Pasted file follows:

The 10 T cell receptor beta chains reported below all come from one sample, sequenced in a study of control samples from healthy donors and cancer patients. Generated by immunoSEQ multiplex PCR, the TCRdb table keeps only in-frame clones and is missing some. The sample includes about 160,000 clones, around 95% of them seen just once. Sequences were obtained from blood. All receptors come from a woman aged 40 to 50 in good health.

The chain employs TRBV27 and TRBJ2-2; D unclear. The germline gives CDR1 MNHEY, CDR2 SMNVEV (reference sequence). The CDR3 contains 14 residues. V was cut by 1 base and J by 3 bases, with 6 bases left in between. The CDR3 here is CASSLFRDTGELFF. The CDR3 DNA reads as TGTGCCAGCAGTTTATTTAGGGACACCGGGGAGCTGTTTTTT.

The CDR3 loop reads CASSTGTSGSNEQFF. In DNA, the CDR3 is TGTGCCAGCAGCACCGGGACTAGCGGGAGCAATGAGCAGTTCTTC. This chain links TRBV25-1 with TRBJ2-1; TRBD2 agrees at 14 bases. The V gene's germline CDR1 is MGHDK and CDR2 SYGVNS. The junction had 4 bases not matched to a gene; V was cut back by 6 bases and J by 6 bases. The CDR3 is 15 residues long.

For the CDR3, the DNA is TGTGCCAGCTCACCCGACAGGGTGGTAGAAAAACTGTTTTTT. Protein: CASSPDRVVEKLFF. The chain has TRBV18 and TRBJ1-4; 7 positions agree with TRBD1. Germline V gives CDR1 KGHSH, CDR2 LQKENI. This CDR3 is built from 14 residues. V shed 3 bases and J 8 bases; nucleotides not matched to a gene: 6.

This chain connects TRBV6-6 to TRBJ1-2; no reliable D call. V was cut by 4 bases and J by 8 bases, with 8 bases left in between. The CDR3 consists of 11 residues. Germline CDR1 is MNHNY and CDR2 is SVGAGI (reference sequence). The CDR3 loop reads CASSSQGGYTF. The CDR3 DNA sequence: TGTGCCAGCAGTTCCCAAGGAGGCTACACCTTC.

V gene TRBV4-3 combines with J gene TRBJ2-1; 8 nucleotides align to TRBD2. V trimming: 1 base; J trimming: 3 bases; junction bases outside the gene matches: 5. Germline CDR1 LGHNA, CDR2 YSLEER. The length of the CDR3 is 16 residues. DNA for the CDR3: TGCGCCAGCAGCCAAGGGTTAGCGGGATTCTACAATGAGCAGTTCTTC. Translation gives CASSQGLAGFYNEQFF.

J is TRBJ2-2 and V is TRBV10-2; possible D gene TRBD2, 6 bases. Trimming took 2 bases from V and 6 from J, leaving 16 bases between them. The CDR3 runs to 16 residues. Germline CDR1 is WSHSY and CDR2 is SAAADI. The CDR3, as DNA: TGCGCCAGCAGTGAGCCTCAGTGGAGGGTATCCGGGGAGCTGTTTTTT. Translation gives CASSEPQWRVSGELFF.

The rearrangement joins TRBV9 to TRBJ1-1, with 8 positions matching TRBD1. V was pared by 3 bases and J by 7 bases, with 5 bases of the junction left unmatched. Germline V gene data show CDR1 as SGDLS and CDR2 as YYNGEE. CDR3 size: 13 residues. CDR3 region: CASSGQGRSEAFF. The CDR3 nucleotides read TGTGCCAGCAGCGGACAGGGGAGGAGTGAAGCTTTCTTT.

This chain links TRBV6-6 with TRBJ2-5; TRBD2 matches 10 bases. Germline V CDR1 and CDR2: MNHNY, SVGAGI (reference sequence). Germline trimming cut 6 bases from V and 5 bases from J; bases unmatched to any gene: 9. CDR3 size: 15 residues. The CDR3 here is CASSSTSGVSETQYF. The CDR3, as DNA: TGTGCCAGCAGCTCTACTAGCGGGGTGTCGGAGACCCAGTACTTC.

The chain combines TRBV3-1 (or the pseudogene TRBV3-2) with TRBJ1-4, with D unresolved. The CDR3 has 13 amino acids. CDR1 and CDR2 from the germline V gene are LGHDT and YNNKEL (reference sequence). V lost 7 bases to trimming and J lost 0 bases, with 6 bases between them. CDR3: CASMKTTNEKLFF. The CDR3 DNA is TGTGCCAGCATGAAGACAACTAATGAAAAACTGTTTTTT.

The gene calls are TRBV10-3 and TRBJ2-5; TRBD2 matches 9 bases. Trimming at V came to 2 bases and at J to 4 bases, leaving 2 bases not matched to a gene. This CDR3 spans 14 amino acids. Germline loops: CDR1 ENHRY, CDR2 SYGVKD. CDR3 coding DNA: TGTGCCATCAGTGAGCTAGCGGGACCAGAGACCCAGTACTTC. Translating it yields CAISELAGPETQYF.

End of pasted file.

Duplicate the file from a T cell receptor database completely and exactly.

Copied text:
The 10 T cell receptor beta chains reported below all come from one sample, sequenced in a study of control samples from healthy donors and cancer patients. Generated by immunoSEQ multiplex PCR, the TCRdb table keeps only in-frame clones and is missing some. The sample includes about 160,000 clones, around 95% of them seen just once. Sequences were obtained from blood. All receptors come from a woman aged 40 to 50 in good health.

The chain employs TRBV27 and TRBJ2-2; D unclear. The germline gives CDR1 MNHEY, CDR2 SMNVEV (reference sequence). The CDR3 contains 14 residues. V was cut by 1 base and J by 3 bases, with 6 bases left in between. The CDR3 here is CASSLFRDTGELFF. The CDR3 DNA reads as TGTGCCAGCAGTTTATTTAGGGACACCGGGGAGCTGTTTTTT.

The CDR3 loop reads CASSTGTSGSNEQFF. In DNA, the CDR3 is TGTGCCAGCAGCACCGGGACTAGCGGGAGCAATGAGCAGTTCTTC. This chain links TRBV25-1 with TRBJ2-1; TRBD2 agrees at 14 bases. The V gene's germline CDR1 is MGHDK and CDR2 SYGVNS. The junction had 4 bases not matched to a gene; V was cut back by 6 bases and J by 6 bases. The CDR3 is 15 residues long.

For the CDR3, the DNA is TGTGCCAGCTCACCCGACAGGGTGGTAGAAAAACTGTTTTTT. Protein: CASSPDRVVEKLFF. The chain has TRBV18 and TRBJ1-4; 7 positions agree with TRBD1. Germline V gives CDR1 KGHSH, CDR2 LQKENI. This CDR3 is built from 14 residues. V shed 3 bases and J 8 bases; nucleotides not matched to a gene: 6.

This chain connects TRBV6-6 to TRBJ1-2; no reliable D call. V was cut by 4 bases and J by 8 bases, with 8 bases left in between. The CDR3 consists of 11 residues. Germline CDR1 is MNHNY and CDR2 is SVGAGI (reference sequence). The CDR3 loop reads CASSSQGGYTF. The CDR3 DNA sequence: TGTGCCAGCAGTTCCCAAGGAGGCTACACCTTC.

V gene TRBV4-3 combines with J gene TRBJ2-1; 8 nucleotides align to TRBD2. V trimming: 1 base; J trimming: 3 bases; junction bases outside the gene matches: 5. Germline CDR1 LGHNA, CDR2 YSLEER. The length of the CDR3 is 16 residues. DNA for the CDR3: TGCGCCAGCAGCCAAGGGTTAGCGGGATTCTACAATGAGCAGTTCTTC. Translation gives CASSQGLAGFYNEQFF.

J is TRBJ2-2 and V is TRBV10-2; possible D gene TRBD2, 6 bases. Trimming took 2 bases from V and 6 from J, leaving 16 bases between them. The CDR3 runs to 16 residues. Germline CDR1 is WSHSY and CDR2 is SAAADI. The CDR3, as DNA: TGCGCCAGCAGTGAGCCTCAGTGGAGGGTATCCGGGGAGCTGTTTTTT. Translation gives CASSEPQWRVSGELFF.

The rearrangement joins TRBV9 to TRBJ1-1, with 8 positions matching TRBD1. V was pared by 3 bases and J by 7 bases, with 5 bases of the junction left unmatched. Germline V gene data show CDR1 as SGDLS and CDR2 as YYNGEE. CDR3 size: 13 residues. CDR3 region: CASSGQGRSEAFF. The CDR3 nucleotides read TGTGCCAGCAGCGGACAGGGGAGGAGTGAAGCTTTCTTT.

This chain links TRBV6-6 with TRBJ2-5; TRBD2 matches 10 bases. Germline V CDR1 and CDR2: MNHNY, SVGAGI (reference sequence). Germline trimming cut 6 bases from V and 5 bases from J; bases unmatched to any gene: 9. CDR3 size: 15 residues. The CDR3 here is CASSSTSGVSETQYF. The CDR3, as DNA: TGTGCCAGCAGCTCTACTAGCGGGGTGTCGGAGACCCAGTACTTC.

The chain combines TRBV3-1 (or the pseudogene TRBV3-2) with TRBJ1-4, with D unresolved. The CDR3 has 13 amino acids. CDR1 and CDR2 from the germline V gene are LGHDT and YNNKEL (reference sequence). V lost 7 bases to trimming and J lost 0 bases, with 6 bases between them. CDR3: CASMKTTNEKLFF. The CDR3 DNA is TGTGCCAGCATGAAGACAACTAATGAAAAACTGTTTTTT.

The gene calls are TRBV10-3 and TRBJ2-5; TRBD2 matches 9 bases. Trimming at V came to 2 bases and at J to 4 bases, leaving 2 bases not matched to a gene. This CDR3 spans 14 amino acids. Germline loops: CDR1 ENHRY, CDR2 SYGVKD. CDR3 coding DNA: TGTGCCATCAGTGAGCTAGCGGGACCAGAGACCCAGTACTTC. Translating it yields CAISELAGPETQYF.